By Rick Dill, Geoff Fleming, David Jones, Bud Osbourne, Al Zim, edited by Barry Lee Brisco
[Editor:] When new the 356 came with tires that required tubes, because that was standard at that time. Wheels back then did not have the "safety bead" that has been standard on wheels since the late 1960's. That feature was purported to reduce the chance of a tire coming off the wheel during a blowout (for the 1968 model year Porsche incorporated a "safety bead" on their steel wheels though the optional Fuchs alloy wheels did not get this change until 1972). The consensus among long-time 356 owners is that it is not necessary to use tires with tubes even though the original 356 wheels do not have the "safety bead". Below are comments from several of them.
Rick Dill: Now the real truth is that tubes will blow out at least 10 times as often as tubeless and that is what rolls over the SUVs and occasionally a 356. So even if the tire isn't as well contained because of no "safety bead" on the rim, it is far less likely to cause damage if it is tubeless because it will go down slowly, and unless you really aren't paying attention and have power steering (obviously not if you're drivng your 356), you will recognize a soft tire. So, if the rim holds air then you should go tubeless. It is that simple. Then, of course, don't drive over fallen logs, rocks, or similar obstacles at speed.
Geoff Fleming: Tube tires are rarely used today. I would say that 99% of 356 owners use modern radial tires. In the So. Connecticut Registry, no one uses tubeless tires and our cars are driven some long distances at modern highway speeds. No 356 rims have such ridges [the "safety bead"] and all 356 rims accept tubeless radial tires. After more than 250,000 miles of hard driving I`ve never had the slightest problem with tires/rims. Forget the tubes: this is the 21st century.
David Jones: My personal opinion based on 45 years of experience is that tubes are not necessary. I replaced the tires on my 62 VW Bug in 1964 with Michelin X. The originals were Continental cross plies [with tubes]. The tire shop said that tubes were not necessary. That bug was retired at 180,000 miles and new tires about every 30,000 miles, always radial and a mix of Goodyear, Pirelli and Uniroyal. This was Europe, Germany and the UK where tires get a good workout every day. 30,000 miles was good mileage for a set of tires. I never so much as had a flat and though driven everywhere using the gas pedal as an on/off switch never pulled a tire off a rim. Fast forward to 1980 and Formula Vee racing. Using VW rims and both bias ply and radial tires the only time I pulled tires off rims was by unintentionally traveling sideways off the track and digging in the loose gravel or dirt off the track. The excursions were never as a result of the tire going down. Some of those later VW rims had the safety bead but going sideways though the tulips at 100 mph the safety bead did not help. I think the safety bead is there to help retain the tire if one is unlucky enough to drive around on underinflated tires which of course is not something any 356er would do. I have done autocrosses in my 356's and also a hillclimb and the tires were tortured to well past anything one should normally subject them to on the road and so far never a problem. Safety beads were put in place to protect people from their own stupidity. Tubed tires were state of the art before the advent of tubeless tires. Tubed tires pretty much go flat in an instant if you get a nail through them. Tubeless tires can hold air for a long time till you remove the nail. Tubeless tires weigh the weight of the tube less then tubed tires! Bud Osbourne: Tubeless tires have been around for a whole lot longer than wheels with "proper ridges" [the safety bead] for mounting tubeless tires. As long as they're kept properly inflated, "no worries".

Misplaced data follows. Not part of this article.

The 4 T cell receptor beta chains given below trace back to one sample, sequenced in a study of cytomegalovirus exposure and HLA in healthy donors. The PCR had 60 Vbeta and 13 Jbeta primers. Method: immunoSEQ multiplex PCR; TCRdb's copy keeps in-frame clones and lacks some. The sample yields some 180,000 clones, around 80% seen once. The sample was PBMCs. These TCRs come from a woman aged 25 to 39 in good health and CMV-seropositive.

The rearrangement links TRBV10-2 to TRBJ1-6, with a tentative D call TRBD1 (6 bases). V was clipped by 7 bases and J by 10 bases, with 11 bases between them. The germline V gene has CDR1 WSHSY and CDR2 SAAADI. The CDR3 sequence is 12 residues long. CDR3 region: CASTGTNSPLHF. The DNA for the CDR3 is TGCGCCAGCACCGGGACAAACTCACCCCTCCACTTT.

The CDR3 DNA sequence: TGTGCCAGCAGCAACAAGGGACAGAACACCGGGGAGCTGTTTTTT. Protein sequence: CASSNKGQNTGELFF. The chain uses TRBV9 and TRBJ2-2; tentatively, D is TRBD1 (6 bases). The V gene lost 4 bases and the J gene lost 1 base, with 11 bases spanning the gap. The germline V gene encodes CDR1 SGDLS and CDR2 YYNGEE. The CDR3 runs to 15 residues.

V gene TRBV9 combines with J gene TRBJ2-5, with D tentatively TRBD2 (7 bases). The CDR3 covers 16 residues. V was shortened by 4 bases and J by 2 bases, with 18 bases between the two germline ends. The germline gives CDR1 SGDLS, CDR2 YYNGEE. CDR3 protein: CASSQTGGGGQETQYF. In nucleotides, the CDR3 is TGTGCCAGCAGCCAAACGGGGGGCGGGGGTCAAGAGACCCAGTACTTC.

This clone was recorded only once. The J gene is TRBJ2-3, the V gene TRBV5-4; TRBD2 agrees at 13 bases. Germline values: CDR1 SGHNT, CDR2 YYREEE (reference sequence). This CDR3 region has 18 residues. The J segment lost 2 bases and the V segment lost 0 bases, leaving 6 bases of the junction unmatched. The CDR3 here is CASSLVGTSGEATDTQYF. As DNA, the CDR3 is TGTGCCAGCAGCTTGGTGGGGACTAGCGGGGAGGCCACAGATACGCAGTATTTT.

Al Zim: I have forgotten exactly what year American made cars came with tubeless tires. My guess is 1955. This was fostered by the manufactures not having to install a tube as the mounted millions of tires each year. We can assume that 1955 and 1968 (when the safety rims were first used on Porsche) tens of millions of cars were produced that used tubeless tires without the use of safety rims. Now here comes our buddy the United States Government to help protect us from ourselves. In their infinite wisdom they realized that most drivers did not take care of their tires. So they made a rim that would hold the tire if it was low on pressure. Originally all they wanted to hold on was the inside of the rim. So the bump was only on the inside. Later in about 1972 they put the bump on both sides of the tire. With the 5.5 inch 911 rim I believe the bump was on the inside. The early Fuchs wheels did not have the bump because they were for tube type tires. The switch from the deep dish to the flatter wheel reduced the diameter of the valve stem and produced a wheel with a safety bump on both sides (I think). I believe both the 5.5 and 6 inch steel wheels had this.